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Why The 3 Step Drop?


Last year Jay Cutler was sacked 11 times.  So far this year Jay Cutler has been sacked... 11 times.  I could easily end this post right there, as that's enough to warrant him getting rid of the ball a.s.a.p., but let's dive in a little bit with what goes on in the short passing game.

When you have your QB take a 3 step drop you are asking his receivers to get to their spots quickly and expect the ball right now.  The routes the wide-outs run have to be quick.  No posts, corners, or flys.

 The timing of their routes should correspond to the 3 steps the QB takes.  The slant from the receiver would be 3 steps then slant.  Out patterns would be 2 or 3 steps then out.  A curl (some terminology calls this a hook or hitch) would be 3 steps then turn.  All those pass routes with a 3 step drop will see the WR making their cut and immediately look for the ball.  

When running a drag route (instantly going across the field either in front of or behind the linebackers depending on where they line up) against man to man coverage a receiver would run away from the corner while looking for the ball, but against a zone defense the WR will run the drag then settle down between 2 zone defenders and look for the ball.  The QB will take his 3 step drop and fire the ball, with both the WR and QB having to be on the same page as far as the man or zone read.  Timing is everything on all 3 step drops pass plays.

The deepest throw you'll see with a 3 step drop is the fade route.  If a defense gives a one deep safety look (strong safety up tight for an 8th in the box) and you can preferably get an outside release from the WR, the QB will take his 3 step drop and throw the ball down the sideline.  Coaches teach the QB to throw it ‘to our guy or no guy', meaning you want your receiver to have to run the ball down, basically for him to go get it.  A QB will throw to a spot "X amount" of yards down field depending on who he's targeting.

Defensive backs jamming up the wide-outs will throw off the timing of the routes in the short passing game.  If a WR can't get a clean release off the line of scrimmage there is no point in looking his way.  Some motion from the receivers could help them get off the line clean.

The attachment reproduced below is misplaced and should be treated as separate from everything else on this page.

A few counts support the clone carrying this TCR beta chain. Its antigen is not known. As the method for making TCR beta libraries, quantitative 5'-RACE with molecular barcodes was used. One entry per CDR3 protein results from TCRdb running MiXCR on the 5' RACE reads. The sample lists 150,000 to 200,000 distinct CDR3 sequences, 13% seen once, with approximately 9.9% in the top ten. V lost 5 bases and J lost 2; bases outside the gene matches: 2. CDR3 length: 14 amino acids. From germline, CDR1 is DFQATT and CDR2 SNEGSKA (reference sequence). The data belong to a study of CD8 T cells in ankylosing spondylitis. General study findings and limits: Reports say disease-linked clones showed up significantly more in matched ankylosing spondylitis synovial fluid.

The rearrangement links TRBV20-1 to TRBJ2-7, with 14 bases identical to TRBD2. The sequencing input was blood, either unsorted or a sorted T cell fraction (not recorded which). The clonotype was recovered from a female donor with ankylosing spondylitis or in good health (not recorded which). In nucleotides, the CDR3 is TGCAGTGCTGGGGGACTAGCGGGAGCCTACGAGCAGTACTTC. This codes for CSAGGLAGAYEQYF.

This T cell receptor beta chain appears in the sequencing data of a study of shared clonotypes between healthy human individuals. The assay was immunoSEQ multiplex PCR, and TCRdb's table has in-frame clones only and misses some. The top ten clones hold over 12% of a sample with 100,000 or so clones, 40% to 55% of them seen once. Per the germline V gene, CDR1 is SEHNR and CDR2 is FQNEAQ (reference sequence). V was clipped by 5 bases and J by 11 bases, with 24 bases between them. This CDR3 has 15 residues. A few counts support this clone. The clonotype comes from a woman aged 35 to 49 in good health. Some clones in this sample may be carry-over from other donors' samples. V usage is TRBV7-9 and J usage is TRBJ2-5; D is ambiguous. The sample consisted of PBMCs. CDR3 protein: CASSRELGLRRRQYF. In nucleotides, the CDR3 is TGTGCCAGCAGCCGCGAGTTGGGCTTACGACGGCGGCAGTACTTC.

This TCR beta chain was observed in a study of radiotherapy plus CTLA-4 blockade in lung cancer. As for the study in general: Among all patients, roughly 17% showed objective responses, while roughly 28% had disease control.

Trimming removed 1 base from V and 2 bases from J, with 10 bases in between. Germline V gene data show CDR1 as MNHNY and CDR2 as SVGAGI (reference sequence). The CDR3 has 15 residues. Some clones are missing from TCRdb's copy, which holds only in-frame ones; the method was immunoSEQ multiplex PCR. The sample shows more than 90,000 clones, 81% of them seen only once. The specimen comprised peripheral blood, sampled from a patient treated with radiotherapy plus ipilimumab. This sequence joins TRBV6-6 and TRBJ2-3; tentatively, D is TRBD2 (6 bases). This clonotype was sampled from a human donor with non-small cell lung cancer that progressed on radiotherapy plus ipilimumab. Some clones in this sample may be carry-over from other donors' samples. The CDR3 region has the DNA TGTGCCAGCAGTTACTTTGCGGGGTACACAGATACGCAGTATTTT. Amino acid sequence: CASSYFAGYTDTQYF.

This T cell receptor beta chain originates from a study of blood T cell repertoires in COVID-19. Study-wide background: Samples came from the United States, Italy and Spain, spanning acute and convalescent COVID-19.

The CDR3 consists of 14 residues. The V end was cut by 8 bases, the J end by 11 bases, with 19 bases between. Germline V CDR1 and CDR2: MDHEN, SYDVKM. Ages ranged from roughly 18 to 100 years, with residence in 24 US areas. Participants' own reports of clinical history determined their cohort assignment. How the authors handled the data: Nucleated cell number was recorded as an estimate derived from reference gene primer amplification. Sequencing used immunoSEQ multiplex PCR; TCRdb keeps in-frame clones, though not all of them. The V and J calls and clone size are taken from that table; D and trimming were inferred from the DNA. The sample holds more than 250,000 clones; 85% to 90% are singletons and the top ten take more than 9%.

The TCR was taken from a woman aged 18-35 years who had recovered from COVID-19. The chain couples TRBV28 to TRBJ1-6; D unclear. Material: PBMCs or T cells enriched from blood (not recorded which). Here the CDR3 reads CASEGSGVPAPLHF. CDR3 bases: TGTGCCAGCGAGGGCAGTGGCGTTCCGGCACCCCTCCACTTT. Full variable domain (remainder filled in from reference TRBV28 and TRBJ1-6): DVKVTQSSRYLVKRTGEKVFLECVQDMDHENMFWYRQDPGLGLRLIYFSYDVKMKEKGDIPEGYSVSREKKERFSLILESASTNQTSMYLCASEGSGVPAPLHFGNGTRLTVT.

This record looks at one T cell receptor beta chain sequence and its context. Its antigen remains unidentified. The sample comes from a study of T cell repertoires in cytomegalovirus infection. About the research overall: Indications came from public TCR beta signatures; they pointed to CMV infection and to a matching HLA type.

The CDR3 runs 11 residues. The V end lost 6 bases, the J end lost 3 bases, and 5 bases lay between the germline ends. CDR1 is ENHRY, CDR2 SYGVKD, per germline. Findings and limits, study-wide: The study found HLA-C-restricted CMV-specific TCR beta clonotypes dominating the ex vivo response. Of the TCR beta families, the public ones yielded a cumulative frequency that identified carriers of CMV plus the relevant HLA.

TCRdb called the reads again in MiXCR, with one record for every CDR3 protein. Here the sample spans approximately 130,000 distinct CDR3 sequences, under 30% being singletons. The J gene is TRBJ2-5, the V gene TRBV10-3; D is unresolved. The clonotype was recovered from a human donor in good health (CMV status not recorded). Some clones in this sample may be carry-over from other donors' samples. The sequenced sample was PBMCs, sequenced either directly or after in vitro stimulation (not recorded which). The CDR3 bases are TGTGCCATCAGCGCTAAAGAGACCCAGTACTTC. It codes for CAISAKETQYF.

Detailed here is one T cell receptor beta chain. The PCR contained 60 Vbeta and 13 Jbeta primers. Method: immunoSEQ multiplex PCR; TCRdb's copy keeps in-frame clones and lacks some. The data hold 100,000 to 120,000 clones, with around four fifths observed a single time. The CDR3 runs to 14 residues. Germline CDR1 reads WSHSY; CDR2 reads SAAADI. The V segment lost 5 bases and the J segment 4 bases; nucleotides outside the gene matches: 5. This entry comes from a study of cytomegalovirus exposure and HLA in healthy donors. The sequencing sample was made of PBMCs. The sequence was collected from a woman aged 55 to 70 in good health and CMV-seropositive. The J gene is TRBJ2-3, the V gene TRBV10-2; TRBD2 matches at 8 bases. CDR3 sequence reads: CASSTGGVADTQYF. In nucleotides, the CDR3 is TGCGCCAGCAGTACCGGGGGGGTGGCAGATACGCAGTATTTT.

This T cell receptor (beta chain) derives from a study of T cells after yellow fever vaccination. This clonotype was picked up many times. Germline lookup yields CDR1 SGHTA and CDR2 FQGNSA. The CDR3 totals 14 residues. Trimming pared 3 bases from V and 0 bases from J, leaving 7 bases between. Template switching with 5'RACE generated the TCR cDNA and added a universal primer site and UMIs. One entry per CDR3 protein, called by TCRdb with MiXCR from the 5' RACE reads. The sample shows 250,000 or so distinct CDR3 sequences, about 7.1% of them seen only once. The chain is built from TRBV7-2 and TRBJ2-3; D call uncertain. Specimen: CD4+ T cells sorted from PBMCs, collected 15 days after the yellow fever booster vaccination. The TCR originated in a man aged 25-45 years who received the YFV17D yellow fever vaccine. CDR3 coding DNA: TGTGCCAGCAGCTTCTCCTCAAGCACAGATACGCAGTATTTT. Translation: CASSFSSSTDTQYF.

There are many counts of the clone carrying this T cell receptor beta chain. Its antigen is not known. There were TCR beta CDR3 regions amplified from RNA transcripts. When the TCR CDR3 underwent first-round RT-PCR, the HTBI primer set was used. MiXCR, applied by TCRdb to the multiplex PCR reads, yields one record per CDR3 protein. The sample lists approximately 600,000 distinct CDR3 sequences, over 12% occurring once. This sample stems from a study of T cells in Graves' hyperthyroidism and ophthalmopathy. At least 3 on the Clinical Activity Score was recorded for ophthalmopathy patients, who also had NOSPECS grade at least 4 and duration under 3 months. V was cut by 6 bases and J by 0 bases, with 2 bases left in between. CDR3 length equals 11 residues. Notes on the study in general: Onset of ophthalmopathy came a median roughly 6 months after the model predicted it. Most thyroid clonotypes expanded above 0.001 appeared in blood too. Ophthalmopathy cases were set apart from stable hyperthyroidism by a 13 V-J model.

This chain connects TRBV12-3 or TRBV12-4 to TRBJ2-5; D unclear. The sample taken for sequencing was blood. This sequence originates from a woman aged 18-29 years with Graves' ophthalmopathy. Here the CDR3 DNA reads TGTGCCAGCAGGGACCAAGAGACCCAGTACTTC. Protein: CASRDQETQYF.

Ideally you'd like the receivers to have exceptional run after the catch ability.  The West Coast Offense, which popularized the short passing game, had this aspect down pat.  Looking back at those old Bill Walsh 49ers teams, how many times did we see Joe Montana take a 3 step drop, fire a short pass to Jerry Rice, then have Rice take it 40 or 50 yards.  Do the Bears have good Yards After the Catch receivers?  Right now the Bears sit at 20th in the NFL with 665 YAC (RB Matt Forte leads them with 164).  You either need the big physical presence at WR like Brandon Marshall or Anquan Boldin, or you need the speed guys that are a threat to outrun everyone when they touch the ball like Devin Hester or Johnny Knox.

One last thing with 3 step drop pass plays is when they're run from the shotgun you need a crisp, on target snap.  Something the Bears had problems with last week.  The reason you need the snap on target is by lining up in a shotgun there is no drop.  The QB will simply catch and throw.  The time it takes the QB to get the ball and set is the time the 3 step drop would have taken.  Any bobble will throw off the timing.

The Bears do have the weapons to utilize the 3 step drop more effectively, and out of necessity (the O-Line still hasn't "gelled") they need to utilize the 3 step drop.